Azure Function CI – 3. Deploying the Azure Function from the Build within VSTS

This post is the third and last one in a series of posts and will help you by deploying a CI build for a Azure Function.


This blog post is totally written using the Azure Function Visual Studio template. Information and the Azure Function tools download are listed below:

In order to also make it deployable we need to take some steps.

Project changes

With all parts in place we can take the last steps to deploy the function. As there are still some small issues with the Preview Azure Function Tools for Visual Studio we need to use a ASP.Net Web Application project to create the deployment package. Right click the solution to add the new project of the type ASP.Net Web Application.


In the next screen click the empty ASP.Net Web Application template because we do not need all the extra features that are included in the other templates.


As mentioned above the project will be used to build a deployment package for the function. In order to get all files in place within the project we will configure a Pre Build event by opening the properties of the newly created project.

SET SOURCEPATH=$(SolutionDir)MSFT.Function\MsftHttpTrigger
SET FILEPATH=$(ProjectDir)MsftHttpTrigger

GOTO MakeDir
) ELSE (
GOTO CopyFiles

mkdir "%FILEPATH%"
xcopy /e /y "%SOURCEPATH%" "%FILEPATH%"

Now build the project, this will make sure all files are retrieved and placed within the project folder structure. When the build succeeds include the files within the project except the “project.json” and “project.lock.json”. By including the files within the project we make sure the files can be packaged by “msbuild”.  In the functions folder also include a dummy “run.csx” file in order to use the precompiled function within the Azure Portal. Last step for now is to delete the “web.config” file.

The solution now looks as followed:


Now check / change the build order of the solution to make sure everything is build in the appropriate order to have the latest files in place within the deployment project.  Right click the solution and click on “Project Build Order”.


Make sure the projects are build in the following sequence:

  1. Azure Function Project
  2. Implementation Project
  3. Deployment Project

When we would package the project at this time we would get a correct package but would also have some files we do not want to include in our package. This is the package.config file and the default “bin” folder of a web project. In order to exclude them unload the project in Visual Studio by right clicking and selecting “Unload Project”. When the project is unloaded right click it and click on “Edit [Project file name]”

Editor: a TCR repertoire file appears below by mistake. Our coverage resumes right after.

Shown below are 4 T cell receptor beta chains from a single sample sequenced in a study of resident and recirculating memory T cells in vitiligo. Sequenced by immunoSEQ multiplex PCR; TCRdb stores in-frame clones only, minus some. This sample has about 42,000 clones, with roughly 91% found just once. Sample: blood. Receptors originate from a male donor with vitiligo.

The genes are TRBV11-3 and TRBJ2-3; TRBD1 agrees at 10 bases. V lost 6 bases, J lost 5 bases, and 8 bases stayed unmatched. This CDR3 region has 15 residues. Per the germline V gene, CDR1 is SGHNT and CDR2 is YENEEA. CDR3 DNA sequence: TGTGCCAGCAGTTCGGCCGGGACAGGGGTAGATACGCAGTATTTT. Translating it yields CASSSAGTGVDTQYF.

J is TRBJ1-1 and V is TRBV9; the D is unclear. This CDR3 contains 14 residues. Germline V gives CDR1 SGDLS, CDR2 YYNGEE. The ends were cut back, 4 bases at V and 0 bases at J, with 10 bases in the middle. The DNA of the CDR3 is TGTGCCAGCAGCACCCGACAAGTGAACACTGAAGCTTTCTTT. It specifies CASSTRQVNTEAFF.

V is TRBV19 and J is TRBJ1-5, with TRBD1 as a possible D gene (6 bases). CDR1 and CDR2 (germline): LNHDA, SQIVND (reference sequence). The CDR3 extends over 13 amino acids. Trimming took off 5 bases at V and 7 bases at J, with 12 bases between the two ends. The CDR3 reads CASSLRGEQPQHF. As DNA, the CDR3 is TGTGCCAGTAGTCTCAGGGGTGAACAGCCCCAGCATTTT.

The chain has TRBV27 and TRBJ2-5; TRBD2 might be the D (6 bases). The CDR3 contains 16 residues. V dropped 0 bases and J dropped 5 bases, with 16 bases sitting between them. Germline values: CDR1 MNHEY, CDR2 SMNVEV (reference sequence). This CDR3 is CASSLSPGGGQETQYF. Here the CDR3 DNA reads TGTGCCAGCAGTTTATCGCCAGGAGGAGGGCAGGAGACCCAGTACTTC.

Add the following xml section within the configuration XML of the build configurations.


When added the Property groups will look like:

<PropertyGroup Condition=" '$(Configuration)|$(Platform)' == 'Debug|AnyCPU' ">
<PropertyGroup Condition=" '$(Configuration)|$(Platform)' == 'Release|AnyCPU' "

Save the changes and reload the project by right clicking the it and selecting “Reload Project”. Commit all the changes you made and queue a new  build.

Deploy Azure Function

When the build succeed the build template needs to be adjust in order to deploy the Azure Function. Edit the build template and add so called “msbuild” arguments to the build action of the solution to make sure the package is created when the solution is build. In order to achieve this open the Build template editor of your previously created build and click on the “Build solution” action to add the following build arguments.

/p:DeployOnBuild=true /p:WebPublishMethod=Package /p:PackageAsSingleFile=true /p:SkipInvalidConfigurations=true /p:PackageLocation="$(build.artifactstagingdirectory)\\"



Next up is adding a task to the build template for deploying the resources to Azure. This can be be done by adding the task:  Azure App Services Deploy


Configure this build step with the correct subscription, and Azure resource (the function were you would like to deploy to). Make sure you set a different package location, so that the action can find the deployment package created within the previous action:





Save and queue a new build. If this build succeeds your pre-compiled Azure Function is deployed to your Azure resource.

Note: This build template requires the Azure Function Host to be present within Azure if there is enough interest I will also create a series of post to deploy the Function by using ARM templates within the same pipeline.

Enable CI

Finally Continuous Integration needs to be enabled. To do this edit the build definition and click on the “Triggers” tab.


Click the switch to enable the Continuous Integration trigger and keep the default setting to trigger build on changes committed to the master branch.

Continuous Integration VSTS

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